A dispute over the rights to 1984 scifi cult classic Buckaroo Banzai Across the 8th Dimension means that proposed TV show adaptation from Kevin Smith and Amazon Studios is suddenly on hold. Last week, MGM (which is in favor of the Smith-Amazon show) filed suit against the original film’s writer and director.

According to The Hollywood Reporter:

[On November 23,] MGM filed a complaint in California federal court against Earl Mac Rauch, who wrote the 1984 film about a neurosurgeon/ rock star who saves Earth from malevolent aliens, and Walter Richter, who directed the picture that stars Peter Weller, John Lithgow, Jeff Goldblum and Christopher Lloyd.

Rauch and Richter “have now asserted in multiple letters to Plaintiffs that they, not Plaintiffs, supposedly own the exclusive right to produce and distribute a Buckaroo Banzai television series,” states MGM’s lawsuit. “There is now a substantial controversy between the parties with great immediacy. MGM seeks to develop its new television series without Defendants’ interference. Accordingly, Plaintiffs bring this action to seek a declaration of the rights and legal relations of the parties with regard to Buckaroo Banzai.”

This isn’t the first time that the ownership of Buckaroo Banzai—a completely unique and wonderfully weird movie, clearly sprung from minds not crafted by the Hollywood machine—has come into question. And at stake is not merely the 1984 film, but rather “the overall rights to the world of Buckaroo Banzai, and all of the characters, themes and ideas associated with that world,” according to Rauch and Richter’s attorney, who notes that back in 1981, scriptwriter Rauch had already penned several Buckaroo Banzai-centric adventures (with such enticing titles as “Lepers from Saturn — A Buckaroo Banzai Adventure” and “Shields Against the Devil — A Buckaroo Banzai Thriller”).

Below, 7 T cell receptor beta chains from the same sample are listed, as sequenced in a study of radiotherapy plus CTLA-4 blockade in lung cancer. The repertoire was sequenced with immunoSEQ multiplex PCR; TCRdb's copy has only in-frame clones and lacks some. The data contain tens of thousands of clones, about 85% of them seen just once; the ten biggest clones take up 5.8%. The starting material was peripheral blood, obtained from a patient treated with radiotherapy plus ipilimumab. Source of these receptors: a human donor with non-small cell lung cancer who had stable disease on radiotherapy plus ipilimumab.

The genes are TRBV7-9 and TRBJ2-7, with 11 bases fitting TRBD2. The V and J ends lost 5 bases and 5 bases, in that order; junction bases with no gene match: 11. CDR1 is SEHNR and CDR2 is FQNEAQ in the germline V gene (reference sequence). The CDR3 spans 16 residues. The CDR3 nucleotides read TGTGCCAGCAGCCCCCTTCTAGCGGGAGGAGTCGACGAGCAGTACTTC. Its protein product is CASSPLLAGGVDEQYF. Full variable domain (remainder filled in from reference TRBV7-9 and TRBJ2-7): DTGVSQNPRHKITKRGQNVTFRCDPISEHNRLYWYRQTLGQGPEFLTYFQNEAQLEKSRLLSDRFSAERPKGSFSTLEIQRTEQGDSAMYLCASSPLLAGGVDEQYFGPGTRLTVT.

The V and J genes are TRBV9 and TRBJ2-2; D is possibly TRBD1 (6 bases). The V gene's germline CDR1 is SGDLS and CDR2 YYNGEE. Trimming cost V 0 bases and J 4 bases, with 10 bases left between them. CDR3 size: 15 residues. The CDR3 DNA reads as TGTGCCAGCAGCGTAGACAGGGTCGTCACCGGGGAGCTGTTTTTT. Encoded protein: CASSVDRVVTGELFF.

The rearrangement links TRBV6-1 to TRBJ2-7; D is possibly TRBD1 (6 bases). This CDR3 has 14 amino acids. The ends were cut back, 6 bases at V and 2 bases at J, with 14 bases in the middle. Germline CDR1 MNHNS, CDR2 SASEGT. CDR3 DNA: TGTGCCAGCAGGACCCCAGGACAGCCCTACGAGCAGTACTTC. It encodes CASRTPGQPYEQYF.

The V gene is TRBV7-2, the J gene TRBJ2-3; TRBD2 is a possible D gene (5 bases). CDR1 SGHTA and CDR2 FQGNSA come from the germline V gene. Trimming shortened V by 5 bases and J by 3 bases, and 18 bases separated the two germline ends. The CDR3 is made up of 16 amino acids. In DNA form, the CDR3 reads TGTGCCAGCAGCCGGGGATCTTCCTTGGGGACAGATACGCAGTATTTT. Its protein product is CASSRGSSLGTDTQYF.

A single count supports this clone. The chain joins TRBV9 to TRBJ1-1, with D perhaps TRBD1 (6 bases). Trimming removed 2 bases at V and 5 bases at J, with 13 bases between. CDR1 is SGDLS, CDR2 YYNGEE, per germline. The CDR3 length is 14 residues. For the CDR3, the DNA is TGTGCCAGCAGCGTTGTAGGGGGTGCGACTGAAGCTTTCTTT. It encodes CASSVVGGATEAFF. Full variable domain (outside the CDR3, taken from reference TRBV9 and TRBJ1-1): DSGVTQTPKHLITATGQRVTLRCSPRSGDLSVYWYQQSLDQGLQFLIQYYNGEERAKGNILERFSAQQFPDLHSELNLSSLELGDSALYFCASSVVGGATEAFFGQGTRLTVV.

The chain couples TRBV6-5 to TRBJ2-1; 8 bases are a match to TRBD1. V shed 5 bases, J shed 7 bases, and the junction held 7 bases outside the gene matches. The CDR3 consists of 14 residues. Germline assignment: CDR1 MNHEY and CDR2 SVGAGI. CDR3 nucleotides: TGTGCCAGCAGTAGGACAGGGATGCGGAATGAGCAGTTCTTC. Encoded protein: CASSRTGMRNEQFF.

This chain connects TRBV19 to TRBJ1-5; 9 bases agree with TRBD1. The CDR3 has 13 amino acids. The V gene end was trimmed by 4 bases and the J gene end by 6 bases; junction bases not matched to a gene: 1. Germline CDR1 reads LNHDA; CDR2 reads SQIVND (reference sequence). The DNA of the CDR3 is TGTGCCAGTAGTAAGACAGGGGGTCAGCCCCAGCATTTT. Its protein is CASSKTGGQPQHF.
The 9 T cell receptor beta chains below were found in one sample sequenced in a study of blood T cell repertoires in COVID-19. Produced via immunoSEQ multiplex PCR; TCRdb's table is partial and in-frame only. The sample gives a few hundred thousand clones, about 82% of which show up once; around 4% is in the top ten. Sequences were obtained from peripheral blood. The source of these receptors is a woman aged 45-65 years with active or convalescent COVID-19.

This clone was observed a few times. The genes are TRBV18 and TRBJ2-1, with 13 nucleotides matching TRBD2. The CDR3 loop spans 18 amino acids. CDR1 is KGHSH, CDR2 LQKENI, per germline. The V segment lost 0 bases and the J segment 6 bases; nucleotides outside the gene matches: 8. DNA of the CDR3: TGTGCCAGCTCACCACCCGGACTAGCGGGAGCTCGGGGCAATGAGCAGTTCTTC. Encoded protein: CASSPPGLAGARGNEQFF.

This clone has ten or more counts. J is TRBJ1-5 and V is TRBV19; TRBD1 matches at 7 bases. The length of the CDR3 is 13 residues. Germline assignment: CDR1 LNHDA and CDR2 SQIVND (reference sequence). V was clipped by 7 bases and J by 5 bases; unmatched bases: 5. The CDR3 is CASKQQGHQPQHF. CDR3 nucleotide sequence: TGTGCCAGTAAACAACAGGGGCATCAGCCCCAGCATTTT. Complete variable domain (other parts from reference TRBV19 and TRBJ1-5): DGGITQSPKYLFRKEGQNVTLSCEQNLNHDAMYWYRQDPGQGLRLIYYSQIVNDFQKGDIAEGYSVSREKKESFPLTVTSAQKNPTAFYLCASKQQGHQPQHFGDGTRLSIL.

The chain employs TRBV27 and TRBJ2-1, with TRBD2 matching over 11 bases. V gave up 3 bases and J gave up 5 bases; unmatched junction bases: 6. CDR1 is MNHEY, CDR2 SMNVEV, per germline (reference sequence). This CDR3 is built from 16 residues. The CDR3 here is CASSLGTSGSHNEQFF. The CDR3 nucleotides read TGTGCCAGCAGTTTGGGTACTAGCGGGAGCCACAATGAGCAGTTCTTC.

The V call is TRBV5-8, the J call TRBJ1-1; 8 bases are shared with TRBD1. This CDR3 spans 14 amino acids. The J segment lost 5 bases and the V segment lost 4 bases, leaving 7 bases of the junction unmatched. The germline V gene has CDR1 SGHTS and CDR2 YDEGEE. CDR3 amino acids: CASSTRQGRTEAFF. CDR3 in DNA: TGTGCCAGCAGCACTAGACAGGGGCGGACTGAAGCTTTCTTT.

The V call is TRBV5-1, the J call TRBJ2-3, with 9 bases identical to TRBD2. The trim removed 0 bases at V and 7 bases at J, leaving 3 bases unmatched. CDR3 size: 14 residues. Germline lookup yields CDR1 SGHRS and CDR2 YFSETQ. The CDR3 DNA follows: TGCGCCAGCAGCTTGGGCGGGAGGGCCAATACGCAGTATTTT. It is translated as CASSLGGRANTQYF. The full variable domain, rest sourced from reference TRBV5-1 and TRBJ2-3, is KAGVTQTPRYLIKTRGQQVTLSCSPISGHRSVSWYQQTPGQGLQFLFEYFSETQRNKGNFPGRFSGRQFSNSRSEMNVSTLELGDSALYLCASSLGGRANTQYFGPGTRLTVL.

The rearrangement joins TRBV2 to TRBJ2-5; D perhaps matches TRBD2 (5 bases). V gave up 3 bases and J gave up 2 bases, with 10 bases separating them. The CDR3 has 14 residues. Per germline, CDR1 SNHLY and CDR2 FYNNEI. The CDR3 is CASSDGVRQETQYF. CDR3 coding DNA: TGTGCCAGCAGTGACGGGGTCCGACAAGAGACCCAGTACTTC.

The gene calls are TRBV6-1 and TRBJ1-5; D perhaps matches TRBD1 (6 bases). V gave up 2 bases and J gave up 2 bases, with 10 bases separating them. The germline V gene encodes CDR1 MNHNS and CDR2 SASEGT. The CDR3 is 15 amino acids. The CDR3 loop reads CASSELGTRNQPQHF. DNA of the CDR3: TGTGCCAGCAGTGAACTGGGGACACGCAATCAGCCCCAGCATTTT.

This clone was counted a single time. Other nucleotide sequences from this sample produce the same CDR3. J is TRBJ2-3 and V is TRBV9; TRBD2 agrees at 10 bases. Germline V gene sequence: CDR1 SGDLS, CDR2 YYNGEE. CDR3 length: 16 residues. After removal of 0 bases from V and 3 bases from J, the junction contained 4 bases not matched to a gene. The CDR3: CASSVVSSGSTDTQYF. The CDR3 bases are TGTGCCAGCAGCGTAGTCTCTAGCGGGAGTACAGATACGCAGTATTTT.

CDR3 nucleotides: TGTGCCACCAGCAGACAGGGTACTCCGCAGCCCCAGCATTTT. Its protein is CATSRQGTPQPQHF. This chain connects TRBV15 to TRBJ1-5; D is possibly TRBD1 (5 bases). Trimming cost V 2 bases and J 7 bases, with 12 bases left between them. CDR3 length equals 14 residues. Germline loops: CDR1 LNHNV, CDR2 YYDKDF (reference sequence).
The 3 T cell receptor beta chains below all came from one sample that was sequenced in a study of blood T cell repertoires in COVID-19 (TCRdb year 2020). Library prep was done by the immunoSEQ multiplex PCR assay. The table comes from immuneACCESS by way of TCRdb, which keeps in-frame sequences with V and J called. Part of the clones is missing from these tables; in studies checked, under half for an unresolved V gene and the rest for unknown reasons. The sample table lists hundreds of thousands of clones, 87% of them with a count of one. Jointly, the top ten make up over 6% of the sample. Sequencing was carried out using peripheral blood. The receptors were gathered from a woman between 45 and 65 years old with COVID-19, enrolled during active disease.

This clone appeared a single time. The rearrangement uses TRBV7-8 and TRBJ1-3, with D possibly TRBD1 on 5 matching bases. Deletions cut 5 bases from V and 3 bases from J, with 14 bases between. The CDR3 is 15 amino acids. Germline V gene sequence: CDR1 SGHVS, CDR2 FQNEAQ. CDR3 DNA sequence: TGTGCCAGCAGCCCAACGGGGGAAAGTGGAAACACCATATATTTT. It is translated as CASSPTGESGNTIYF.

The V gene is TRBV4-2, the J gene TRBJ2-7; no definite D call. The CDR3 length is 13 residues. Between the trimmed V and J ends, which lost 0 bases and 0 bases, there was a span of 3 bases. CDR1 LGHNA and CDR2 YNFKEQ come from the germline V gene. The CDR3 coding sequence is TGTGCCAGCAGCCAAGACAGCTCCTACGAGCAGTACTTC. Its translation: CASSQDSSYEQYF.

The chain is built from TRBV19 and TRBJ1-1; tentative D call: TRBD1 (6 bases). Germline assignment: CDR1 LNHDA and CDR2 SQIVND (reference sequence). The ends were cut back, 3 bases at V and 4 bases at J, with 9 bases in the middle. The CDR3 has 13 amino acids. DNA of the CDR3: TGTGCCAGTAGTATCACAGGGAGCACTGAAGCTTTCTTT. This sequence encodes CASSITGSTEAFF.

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MGM, of course, maintains that it owns all the rights to all things Buckaroo Banzai, full stop, and it would like Rauch and Richter to blast off to Planet 10 forever. While this complicated legal tangle makes its way through the court system, the question of whether or not we need a Kevin Smith-helmed Buckaroo Banzai TV show in the first place is still completely open for debate.

UPDATE: Kevin Smith has responded to the lawsuit in a chatty Facebook video (NSFW language); skip ahead four minutes or so to get to the part where he talks about Buckaroo Banzai. He did not know about the lawsuit in advance, he says, and learned about it via The Hollywood Reporter article linked above. He’s diplomatic (“I’m not jumping in that legal battle... I love the people at MGM [and] the folks at Amazon have been lovely as well”). But he also defends Buckaroo Banzai’s creators quite passionately: “Without those two dudes, I don’t fall in love with that property.” Without Rauch and Richter involved, he says, “I’m out.”